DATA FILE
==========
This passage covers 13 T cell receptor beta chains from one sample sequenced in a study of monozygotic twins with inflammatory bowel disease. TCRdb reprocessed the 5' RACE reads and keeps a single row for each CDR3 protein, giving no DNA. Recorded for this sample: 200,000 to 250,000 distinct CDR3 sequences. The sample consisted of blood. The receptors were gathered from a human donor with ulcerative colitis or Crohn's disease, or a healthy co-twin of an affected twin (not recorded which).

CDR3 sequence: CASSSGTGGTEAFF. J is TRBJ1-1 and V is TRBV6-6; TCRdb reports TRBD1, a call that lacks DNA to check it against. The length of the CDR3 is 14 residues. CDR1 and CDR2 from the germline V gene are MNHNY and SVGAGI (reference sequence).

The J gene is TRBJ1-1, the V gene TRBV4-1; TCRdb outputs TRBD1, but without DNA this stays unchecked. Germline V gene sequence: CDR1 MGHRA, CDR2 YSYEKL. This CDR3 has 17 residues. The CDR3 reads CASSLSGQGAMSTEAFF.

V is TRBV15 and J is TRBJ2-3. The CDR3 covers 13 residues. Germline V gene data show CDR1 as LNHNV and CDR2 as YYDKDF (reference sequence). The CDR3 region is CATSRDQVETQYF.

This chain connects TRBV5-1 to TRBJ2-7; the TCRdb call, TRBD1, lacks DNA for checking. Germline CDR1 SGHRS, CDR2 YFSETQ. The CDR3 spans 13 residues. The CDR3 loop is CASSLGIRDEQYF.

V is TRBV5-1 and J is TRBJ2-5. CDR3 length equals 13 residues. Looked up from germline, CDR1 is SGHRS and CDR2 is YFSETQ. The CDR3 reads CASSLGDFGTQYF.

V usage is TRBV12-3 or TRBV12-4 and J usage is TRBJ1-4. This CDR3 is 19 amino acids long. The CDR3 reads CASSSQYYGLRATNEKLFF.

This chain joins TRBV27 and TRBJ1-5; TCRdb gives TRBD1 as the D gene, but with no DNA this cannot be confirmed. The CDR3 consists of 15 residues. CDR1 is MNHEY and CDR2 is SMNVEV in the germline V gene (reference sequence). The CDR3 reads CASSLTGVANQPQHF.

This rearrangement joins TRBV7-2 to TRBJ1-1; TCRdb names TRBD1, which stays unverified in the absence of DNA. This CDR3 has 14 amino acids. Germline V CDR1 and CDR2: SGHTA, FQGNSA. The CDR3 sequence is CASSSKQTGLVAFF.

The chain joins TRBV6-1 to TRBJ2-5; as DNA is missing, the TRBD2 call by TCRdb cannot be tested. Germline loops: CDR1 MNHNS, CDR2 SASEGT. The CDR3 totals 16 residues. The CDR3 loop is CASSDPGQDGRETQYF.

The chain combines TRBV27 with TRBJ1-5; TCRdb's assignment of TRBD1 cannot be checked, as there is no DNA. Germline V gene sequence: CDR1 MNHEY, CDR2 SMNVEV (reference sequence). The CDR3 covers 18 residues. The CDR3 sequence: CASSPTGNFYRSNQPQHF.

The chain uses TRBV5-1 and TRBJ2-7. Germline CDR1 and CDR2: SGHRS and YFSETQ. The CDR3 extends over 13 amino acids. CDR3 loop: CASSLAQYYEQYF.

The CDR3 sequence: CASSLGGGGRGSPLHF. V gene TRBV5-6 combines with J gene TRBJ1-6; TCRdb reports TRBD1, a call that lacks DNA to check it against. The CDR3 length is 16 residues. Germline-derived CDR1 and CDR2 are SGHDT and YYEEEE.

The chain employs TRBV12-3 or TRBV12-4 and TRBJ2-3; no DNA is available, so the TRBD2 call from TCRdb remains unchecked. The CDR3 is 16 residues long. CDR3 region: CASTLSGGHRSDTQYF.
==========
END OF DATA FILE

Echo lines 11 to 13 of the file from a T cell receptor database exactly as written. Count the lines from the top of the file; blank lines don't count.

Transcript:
The chain combines TRBV27 with TRBJ1-5; TCRdb's assignment of TRBD1 cannot be checked, as there is no DNA. Germline V gene sequence: CDR1 MNHEY, CDR2 SMNVEV (reference sequence). The CDR3 covers 18 residues. The CDR3 sequence: CASSPTGNFYRSNQPQHF.

The chain uses TRBV5-1 and TRBJ2-7. Germline CDR1 and CDR2: SGHRS and YFSETQ. The CDR3 extends over 13 amino acids. CDR3 loop: CASSLAQYYEQYF.

The CDR3 sequence: CASSLGGGGRGSPLHF. V gene TRBV5-6 combines with J gene TRBJ1-6; TCRdb reports TRBD1, a call that lacks DNA to check it against. The CDR3 length is 16 residues. Germline-derived CDR1 and CDR2 are SGHDT and YYEEEE.